120217 - Daily_Telegraph by huanghengdong

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									17 February 2012

THE DAILY TELEGRAPH WRONG ABOUT ASYLUM SEEKERS

The claim by Sydney’s The Daily Telegraph that asylum seekers are receiving furniture welcome
packs worth up to $10,000 is untrue, the Refugee Council of Australia (RCOA) says.

RCOA chief executive officer Paul Power said people looking to The Daily Telegraph for
information were being misled by a classic beat-up in the tradition of the paper’s disgraced
former UK stablemate, the News of the World.

“The simple fact of the matter is that some asylum seekers are being detained in furnished
houses, as an alternative to locking up children and their families for months or years in secure
detention centres,” Mr Power said.

“It is simply untrue to suggest, as The Daily Telegraph has done, that the asylum seekers
‘receive’ the furnishings in the houses where they are being detained, as these furnishings
remain in the place of detention when the families are moved out when their detention ends.

“Australia’s community detention system began under the Howard Government in 2005, as a
response to community outrage about the indefinite detention of asylum seeker children.

“This article is tabloid journalism at its worst, with what appears in print bearing little
resemblance to reality. Readers of The Daily Telegraph should feel angry that they are being
deceived.”

Mr Power said RCOA had long advocated for the end of indefinite mandatory detention, which
was a very expensive and extremely damaging approach that was not adopted in any OECD
country.

“While community detention is more costly than conditional release into the community, it is far
cheaper alternative than leaving asylum seekers locked up in detention centres.

“In 2010-11, keeping asylum seekers locked up in detention centres cost $772 million, an
average of $137,317 per detainee.”

Mr Power said the public debate on refugee and asylum seeker policy continued to ignore the
reasons why asylum seekers turned to Australia for protection.

“We’re talking about people who have fled tragedy and horror who through no fault of their own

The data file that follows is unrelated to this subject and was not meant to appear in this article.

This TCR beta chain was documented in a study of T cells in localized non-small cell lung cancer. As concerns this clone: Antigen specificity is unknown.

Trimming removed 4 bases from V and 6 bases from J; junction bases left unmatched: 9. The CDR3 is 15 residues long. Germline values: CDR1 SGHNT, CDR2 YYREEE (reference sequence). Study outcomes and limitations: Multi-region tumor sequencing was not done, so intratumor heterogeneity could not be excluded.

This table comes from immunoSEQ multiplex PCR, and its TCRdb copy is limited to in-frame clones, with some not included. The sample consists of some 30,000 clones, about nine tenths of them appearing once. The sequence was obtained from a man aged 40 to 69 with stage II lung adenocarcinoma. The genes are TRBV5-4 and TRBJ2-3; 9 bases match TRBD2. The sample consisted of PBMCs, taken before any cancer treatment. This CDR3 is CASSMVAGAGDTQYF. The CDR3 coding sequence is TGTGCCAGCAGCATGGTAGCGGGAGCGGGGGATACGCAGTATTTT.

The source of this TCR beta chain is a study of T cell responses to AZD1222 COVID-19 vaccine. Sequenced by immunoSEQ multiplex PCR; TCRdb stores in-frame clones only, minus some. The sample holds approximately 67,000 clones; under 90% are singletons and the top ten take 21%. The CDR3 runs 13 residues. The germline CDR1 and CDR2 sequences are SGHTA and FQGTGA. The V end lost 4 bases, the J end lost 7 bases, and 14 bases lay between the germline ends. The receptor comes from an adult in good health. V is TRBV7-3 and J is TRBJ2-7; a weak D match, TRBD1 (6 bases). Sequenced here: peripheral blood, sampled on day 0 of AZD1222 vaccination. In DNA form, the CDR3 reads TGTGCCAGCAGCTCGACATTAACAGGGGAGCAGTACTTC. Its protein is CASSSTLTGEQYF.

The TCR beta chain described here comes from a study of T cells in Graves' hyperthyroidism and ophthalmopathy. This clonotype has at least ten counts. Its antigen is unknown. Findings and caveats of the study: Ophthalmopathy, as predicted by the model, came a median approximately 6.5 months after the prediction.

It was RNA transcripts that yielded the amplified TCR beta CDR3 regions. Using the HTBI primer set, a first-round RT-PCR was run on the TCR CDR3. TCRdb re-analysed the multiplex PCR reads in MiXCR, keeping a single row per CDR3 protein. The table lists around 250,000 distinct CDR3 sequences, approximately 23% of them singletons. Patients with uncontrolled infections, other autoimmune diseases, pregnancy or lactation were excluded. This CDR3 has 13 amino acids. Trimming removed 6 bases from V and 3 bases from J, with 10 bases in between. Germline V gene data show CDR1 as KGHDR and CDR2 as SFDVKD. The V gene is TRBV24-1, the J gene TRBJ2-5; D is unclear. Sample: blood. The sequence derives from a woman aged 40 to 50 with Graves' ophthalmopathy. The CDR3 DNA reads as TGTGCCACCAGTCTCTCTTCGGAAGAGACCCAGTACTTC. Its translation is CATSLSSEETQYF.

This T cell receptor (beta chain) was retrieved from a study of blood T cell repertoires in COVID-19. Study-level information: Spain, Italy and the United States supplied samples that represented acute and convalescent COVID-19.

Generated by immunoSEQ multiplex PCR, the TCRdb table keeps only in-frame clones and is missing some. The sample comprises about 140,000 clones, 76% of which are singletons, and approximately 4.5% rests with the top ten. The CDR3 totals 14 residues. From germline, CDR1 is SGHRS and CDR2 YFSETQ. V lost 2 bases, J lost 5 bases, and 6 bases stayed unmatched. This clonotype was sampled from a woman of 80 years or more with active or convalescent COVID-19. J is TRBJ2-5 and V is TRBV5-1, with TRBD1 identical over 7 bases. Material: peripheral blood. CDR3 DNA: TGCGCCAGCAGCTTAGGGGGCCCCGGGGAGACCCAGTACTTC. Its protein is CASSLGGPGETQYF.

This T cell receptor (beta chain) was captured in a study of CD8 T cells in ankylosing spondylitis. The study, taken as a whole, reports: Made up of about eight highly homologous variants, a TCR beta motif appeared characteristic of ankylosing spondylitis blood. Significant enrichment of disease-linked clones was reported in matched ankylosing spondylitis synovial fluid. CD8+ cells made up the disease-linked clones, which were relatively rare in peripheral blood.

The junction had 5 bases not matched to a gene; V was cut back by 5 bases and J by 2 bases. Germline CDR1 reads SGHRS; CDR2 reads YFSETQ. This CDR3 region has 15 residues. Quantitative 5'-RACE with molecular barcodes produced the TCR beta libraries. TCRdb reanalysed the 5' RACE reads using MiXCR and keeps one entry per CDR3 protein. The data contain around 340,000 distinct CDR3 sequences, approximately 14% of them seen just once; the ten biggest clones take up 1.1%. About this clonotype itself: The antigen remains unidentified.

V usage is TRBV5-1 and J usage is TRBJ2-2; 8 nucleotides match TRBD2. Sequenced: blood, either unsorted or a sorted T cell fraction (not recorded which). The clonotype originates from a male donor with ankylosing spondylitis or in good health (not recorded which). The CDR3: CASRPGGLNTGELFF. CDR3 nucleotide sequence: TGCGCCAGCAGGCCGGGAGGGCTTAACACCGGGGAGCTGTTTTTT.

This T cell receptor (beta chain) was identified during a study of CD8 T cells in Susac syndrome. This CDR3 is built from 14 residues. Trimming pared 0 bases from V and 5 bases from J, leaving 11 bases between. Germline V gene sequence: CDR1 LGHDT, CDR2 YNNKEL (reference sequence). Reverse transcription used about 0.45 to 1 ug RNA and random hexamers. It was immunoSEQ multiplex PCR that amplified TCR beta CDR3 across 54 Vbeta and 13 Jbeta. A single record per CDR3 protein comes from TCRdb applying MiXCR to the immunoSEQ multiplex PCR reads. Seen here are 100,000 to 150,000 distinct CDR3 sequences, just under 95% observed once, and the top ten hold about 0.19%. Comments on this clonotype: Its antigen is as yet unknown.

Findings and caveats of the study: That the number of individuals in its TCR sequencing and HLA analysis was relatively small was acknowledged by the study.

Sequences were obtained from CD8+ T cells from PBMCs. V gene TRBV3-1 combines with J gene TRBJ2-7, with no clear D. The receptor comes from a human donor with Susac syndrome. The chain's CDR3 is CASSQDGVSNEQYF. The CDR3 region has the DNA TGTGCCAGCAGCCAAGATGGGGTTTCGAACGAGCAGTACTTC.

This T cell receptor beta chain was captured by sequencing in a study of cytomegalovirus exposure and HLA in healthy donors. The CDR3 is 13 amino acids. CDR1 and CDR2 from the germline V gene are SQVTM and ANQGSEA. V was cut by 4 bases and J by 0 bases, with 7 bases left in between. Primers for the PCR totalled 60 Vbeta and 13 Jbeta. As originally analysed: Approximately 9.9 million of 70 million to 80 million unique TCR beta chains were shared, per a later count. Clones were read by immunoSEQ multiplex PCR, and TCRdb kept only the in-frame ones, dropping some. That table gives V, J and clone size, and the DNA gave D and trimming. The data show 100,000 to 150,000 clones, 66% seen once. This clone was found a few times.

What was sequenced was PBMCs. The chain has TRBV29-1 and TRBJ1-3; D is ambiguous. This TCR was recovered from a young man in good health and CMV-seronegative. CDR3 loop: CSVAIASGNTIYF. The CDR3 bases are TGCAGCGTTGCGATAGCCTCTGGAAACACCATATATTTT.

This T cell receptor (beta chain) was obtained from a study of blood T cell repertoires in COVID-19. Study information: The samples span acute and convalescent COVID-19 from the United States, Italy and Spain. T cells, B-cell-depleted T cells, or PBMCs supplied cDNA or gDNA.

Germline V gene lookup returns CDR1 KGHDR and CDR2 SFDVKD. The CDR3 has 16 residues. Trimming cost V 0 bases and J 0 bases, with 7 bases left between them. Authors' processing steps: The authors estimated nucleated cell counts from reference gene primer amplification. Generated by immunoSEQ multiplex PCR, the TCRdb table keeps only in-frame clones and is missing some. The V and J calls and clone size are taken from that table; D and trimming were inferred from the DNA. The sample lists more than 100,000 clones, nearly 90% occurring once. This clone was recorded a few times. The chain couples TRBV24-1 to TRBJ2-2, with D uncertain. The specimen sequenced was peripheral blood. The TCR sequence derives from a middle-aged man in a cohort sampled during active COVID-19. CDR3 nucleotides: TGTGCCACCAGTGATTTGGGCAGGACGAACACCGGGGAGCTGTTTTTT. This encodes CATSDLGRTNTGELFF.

happened to live in war zones or countries terrorised by the Taliban.

“Some of us can never comprehend the pain they have endured, of seeing loved ones killed
and tortured or the despair of family separation.”


Suite 4A6, 410 Elizabeth Street
Surry Hills NSW 2010 Australia                                  The Refugee Council of Australia represents
Phone: (02) 9211 9333 ● Fax: (02) 9211 9288                              non-government organisations and
info@refugeecouncil.org.au ● Web: www.refugeecouncil.org.au       individuals working with and for refugees
Incorporated in ACT ● ABN 87 956 673 083                                  in Australia and around the world
Mr Power said asylum seekers arrived in Australia by boat in search of a level of protection that
simply did not exist in their own country or in other countries in the Asia-Pacific region.

“Very few countries in our region are signatories to the Refugee Convention. Countries like
Indonesia, Malaysia and Thailand do not extend legal protections to asylum seekers and
refugees.

“Refugees and asylum seekers who work illegally in Asia to support themselves face the risk of
arrest and in some instances caning. Faced with no work rights and no schools to send their
children, what are the choices?

“If countries like Malaysia, Indonesia and Thailand can offer legal protection for refugees and
asylum seekers, they won’t be forced to undertake dangerous boat journeys to Australia.

“That is why Australia must continue to engage and encourage countries in our region to
bolster protections for refugees and asylum seekers.”

Media contact: Andrew Williams 0488 035 535

								
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